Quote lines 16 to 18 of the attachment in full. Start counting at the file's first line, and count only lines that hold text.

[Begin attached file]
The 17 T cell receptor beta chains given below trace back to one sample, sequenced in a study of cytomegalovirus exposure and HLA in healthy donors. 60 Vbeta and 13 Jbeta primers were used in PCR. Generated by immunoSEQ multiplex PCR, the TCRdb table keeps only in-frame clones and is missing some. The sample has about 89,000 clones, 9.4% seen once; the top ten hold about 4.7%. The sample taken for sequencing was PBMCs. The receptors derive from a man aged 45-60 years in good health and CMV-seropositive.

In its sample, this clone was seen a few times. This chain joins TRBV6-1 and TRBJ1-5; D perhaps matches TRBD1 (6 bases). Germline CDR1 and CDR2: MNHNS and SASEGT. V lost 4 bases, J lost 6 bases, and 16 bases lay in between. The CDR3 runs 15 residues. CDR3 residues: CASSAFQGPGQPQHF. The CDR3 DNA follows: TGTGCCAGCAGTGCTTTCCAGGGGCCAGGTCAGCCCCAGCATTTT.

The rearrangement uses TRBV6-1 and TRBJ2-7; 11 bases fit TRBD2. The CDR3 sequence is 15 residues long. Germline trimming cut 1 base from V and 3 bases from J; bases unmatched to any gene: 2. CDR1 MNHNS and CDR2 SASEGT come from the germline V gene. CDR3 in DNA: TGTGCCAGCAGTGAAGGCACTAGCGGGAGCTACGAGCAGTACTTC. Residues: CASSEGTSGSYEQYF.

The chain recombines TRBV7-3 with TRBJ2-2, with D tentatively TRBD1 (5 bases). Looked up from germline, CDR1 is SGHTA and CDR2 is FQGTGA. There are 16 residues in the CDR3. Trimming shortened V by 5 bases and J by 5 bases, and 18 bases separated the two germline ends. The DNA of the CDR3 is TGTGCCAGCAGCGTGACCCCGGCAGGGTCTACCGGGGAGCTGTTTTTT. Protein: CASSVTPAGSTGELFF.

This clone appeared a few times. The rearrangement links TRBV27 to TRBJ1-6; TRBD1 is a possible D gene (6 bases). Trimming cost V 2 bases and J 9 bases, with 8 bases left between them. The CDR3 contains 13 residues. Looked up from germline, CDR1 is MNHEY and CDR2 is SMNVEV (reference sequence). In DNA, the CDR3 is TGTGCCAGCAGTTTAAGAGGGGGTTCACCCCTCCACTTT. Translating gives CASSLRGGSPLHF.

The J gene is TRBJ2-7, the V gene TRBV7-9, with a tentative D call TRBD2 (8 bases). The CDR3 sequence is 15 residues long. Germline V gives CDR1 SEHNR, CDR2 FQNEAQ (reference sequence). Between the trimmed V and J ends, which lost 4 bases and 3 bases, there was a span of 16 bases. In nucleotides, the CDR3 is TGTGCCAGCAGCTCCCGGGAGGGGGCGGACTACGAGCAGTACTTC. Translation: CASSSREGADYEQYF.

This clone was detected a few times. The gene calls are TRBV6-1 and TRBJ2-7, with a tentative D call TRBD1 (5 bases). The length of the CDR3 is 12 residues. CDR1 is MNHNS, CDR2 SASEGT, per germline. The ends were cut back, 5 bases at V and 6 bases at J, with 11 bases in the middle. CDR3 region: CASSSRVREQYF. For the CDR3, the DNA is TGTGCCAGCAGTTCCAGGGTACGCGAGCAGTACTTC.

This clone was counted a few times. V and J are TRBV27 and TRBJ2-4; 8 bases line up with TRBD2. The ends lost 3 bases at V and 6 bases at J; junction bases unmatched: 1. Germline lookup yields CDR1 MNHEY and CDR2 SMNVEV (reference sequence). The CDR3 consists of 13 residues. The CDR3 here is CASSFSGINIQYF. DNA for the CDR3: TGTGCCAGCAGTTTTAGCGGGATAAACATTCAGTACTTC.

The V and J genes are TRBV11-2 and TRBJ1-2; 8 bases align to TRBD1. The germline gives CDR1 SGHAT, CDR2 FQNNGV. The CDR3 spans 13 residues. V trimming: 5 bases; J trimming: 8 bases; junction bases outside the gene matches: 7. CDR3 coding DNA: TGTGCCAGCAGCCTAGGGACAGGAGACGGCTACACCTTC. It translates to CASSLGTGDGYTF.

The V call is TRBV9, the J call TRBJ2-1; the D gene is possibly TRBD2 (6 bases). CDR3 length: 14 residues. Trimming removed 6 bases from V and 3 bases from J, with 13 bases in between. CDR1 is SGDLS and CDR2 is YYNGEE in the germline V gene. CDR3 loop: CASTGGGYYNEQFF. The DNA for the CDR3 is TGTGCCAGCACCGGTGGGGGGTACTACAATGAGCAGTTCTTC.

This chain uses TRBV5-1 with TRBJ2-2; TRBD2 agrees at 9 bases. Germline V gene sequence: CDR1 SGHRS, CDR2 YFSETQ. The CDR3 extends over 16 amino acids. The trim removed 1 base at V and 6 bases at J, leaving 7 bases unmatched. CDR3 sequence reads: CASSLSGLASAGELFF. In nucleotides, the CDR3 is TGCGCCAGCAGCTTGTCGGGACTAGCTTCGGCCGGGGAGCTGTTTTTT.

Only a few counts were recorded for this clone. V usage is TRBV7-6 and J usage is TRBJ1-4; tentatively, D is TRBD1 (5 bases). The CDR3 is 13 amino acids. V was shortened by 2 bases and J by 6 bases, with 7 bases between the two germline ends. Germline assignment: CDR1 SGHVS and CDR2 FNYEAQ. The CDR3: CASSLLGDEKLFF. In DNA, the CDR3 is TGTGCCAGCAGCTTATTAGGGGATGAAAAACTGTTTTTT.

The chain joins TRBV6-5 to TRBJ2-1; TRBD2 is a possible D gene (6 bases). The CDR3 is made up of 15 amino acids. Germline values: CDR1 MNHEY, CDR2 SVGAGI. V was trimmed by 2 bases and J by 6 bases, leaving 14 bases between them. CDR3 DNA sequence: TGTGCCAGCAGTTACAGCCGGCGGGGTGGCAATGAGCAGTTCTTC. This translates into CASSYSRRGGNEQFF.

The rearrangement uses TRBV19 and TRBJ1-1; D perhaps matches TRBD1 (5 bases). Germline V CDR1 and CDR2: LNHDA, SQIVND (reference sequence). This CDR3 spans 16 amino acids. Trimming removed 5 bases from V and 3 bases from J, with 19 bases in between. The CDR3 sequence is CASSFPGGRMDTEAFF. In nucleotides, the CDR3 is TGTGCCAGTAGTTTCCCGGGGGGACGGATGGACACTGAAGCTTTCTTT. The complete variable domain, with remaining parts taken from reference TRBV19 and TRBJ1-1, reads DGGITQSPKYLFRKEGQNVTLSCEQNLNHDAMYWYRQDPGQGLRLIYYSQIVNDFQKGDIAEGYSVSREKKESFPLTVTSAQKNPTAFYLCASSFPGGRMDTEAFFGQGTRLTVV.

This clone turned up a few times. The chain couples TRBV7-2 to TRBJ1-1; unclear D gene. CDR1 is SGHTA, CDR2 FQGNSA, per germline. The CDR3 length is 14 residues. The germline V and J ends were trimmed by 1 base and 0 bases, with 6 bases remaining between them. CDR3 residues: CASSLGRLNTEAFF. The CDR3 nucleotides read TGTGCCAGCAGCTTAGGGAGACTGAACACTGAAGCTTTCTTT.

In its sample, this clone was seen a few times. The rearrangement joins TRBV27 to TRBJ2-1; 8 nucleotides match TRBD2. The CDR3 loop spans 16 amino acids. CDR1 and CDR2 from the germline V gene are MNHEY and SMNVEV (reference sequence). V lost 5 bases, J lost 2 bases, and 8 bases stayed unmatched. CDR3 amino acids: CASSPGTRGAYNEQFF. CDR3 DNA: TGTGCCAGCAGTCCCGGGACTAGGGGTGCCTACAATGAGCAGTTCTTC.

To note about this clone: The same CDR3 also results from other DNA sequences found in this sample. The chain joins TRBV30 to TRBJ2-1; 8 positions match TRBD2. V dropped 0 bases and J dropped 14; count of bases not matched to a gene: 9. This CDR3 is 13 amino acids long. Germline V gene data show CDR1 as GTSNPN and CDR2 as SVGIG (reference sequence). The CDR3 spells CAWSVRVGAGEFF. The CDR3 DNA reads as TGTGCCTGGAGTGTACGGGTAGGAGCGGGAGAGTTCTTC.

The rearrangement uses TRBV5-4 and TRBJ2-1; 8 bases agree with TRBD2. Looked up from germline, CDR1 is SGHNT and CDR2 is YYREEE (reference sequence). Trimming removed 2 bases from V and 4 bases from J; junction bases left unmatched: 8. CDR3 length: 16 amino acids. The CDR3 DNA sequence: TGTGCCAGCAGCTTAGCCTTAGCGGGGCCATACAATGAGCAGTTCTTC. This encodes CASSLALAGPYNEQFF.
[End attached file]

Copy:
In its sample, this clone was seen a few times. The rearrangement joins TRBV27 to TRBJ2-1; 8 nucleotides match TRBD2. The CDR3 loop spans 16 amino acids. CDR1 and CDR2 from the germline V gene are MNHEY and SMNVEV (reference sequence). V lost 5 bases, J lost 2 bases, and 8 bases stayed unmatched. CDR3 amino acids: CASSPGTRGAYNEQFF. CDR3 DNA: TGTGCCAGCAGTCCCGGGACTAGGGGTGCCTACAATGAGCAGTTCTTC.

To note about this clone: The same CDR3 also results from other DNA sequences found in this sample. The chain joins TRBV30 to TRBJ2-1; 8 positions match TRBD2. V dropped 0 bases and J dropped 14; count of bases not matched to a gene: 9. This CDR3 is 13 amino acids long. Germline V gene data show CDR1 as GTSNPN and CDR2 as SVGIG (reference sequence). The CDR3 spells CAWSVRVGAGEFF. The CDR3 DNA reads as TGTGCCTGGAGTGTACGGGTAGGAGCGGGAGAGTTCTTC.

The rearrangement uses TRBV5-4 and TRBJ2-1; 8 bases agree with TRBD2. Looked up from germline, CDR1 is SGHNT and CDR2 is YYREEE (reference sequence). Trimming removed 2 bases from V and 4 bases from J; junction bases left unmatched: 8. CDR3 length: 16 amino acids. The CDR3 DNA sequence: TGTGCCAGCAGCTTAGCCTTAGCGGGGCCATACAATGAGCAGTTCTTC. This encodes CASSLALAGPYNEQFF.